Canine Dilated Cardiomyopathy
About Canine Dilated Cardiomyopathy...
Canine Dilated Cardiomyopathy is a condition affecting the hearts of dogs in which the heart muscle becomes enlarged while the muscle wall of the heart becomes thinner than normal. Broken down into their root meanings these words describe the heart in this condition "Canine" means "pertaining to dogs". "Dilated" means "overfilled'' or over distended. "Cardio" means "pertaining to the heart". "Myo" means "muscle". "Pathy" means "disease of". So "Canine dilated cardiomyopathy" means "a disease of dogs in which the heart muscle becomes overly distended".
What Are The Clinical Signs Of Dilated Cardiomyopathy?
The "classic" signs of dilated cardiomyopathy are weight loss; general debility; weakness; abdominal distention; coughing; dyspnea; syncope (fainting spells); and rapid heart rate. Not all patients will show all of these classic signs. Also, dilated cardiomyopathy can have a very subtle onset and the dog will often times show little or no clinical signs in the early stages.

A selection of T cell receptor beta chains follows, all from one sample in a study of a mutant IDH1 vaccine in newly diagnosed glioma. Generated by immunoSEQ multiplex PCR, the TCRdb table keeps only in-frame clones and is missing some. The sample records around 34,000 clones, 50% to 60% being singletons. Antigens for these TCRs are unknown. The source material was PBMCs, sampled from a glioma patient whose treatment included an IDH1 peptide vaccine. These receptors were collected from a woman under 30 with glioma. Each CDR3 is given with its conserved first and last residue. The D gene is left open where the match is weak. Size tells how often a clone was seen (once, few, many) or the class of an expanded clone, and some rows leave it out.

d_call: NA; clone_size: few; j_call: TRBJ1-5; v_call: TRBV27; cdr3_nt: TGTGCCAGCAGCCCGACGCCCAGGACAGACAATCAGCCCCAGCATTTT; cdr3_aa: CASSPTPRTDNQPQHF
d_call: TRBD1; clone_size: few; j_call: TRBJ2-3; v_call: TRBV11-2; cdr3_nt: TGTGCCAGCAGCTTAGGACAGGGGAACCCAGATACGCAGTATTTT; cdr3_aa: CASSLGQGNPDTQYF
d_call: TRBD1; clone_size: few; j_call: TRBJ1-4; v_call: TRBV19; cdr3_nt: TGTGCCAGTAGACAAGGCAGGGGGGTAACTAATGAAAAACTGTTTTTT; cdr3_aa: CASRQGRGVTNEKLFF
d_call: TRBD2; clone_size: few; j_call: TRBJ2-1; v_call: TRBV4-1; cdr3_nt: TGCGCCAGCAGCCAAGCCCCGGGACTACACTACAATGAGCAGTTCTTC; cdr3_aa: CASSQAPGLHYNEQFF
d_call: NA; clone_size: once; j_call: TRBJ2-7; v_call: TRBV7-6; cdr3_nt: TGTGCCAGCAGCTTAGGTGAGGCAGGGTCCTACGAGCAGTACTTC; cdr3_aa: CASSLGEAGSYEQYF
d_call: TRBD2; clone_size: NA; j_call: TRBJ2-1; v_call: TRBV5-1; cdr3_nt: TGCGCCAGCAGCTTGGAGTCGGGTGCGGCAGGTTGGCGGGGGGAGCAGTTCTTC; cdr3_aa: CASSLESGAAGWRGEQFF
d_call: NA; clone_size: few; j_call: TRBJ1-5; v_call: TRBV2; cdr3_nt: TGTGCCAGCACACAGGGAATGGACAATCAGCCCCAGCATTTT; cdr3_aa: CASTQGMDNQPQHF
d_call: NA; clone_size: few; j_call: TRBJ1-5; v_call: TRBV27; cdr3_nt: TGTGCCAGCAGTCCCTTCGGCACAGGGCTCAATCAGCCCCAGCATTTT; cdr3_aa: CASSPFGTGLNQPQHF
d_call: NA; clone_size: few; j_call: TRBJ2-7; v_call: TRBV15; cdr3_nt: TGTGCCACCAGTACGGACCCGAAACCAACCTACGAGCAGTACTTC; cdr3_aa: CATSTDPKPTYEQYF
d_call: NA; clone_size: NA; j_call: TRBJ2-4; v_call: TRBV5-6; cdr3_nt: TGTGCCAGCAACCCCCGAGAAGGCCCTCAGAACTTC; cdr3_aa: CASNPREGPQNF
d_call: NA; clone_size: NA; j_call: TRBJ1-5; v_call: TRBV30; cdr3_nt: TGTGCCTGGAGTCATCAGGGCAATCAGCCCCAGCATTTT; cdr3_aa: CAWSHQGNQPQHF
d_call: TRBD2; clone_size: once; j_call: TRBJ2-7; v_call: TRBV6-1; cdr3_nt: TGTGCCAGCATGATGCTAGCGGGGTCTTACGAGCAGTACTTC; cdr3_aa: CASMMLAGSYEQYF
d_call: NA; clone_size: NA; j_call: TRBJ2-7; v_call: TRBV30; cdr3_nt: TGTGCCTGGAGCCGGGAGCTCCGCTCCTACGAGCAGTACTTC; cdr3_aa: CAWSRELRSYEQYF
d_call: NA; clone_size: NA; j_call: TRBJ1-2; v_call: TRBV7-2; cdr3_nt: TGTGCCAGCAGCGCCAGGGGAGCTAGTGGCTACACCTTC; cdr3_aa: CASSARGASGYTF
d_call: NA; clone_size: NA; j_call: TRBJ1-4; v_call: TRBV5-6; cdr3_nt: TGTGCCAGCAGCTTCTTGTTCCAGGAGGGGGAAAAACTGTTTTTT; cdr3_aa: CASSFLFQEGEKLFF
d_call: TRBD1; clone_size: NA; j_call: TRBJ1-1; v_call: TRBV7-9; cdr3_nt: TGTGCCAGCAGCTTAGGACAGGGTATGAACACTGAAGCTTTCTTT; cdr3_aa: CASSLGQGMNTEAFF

How In Canine Dilated Cardiomyopathy Diagnosed?
We diagnose canine dilated cardiomyopathy thorough x-rays and echocardiography (which is an ultrasound examination of the heart).
In Which Dogs Does Canine Dilated Cardiomyopathy Occur Most Often?
Dilated cardiomyopathy occurs mainly in large breed dogs such as the Great Dane, Irish wolfhound, Doberman pincher, Saint Bernard, and German shepherd among others. Dilated cardiomyopathy is also seen with increased frequency in the Cocker spaniel. It is thought that heredity plays a role in the expression of this disease.
How Is Canine Dilated Cardiomyopathy Treated?
Dilated cardiomyopathy is treated by using various medications to (1) strengthen the function of the heart as a pump, (2) reduce the workload on the heart by reducing the volume of blood the heart needs to pump, (3) restore normal heart rate and contractility of the heart muscle and (4) reduce the blood pressure.
What Is The Prognosis For Canine Dilated Cardiomyopathy?
Unfortunately, the prognosis for dogs with dilated cardiomyopathy is generally very poor and most dogs with this condition don't survive more than 6-12 months after the onset of clinical signs.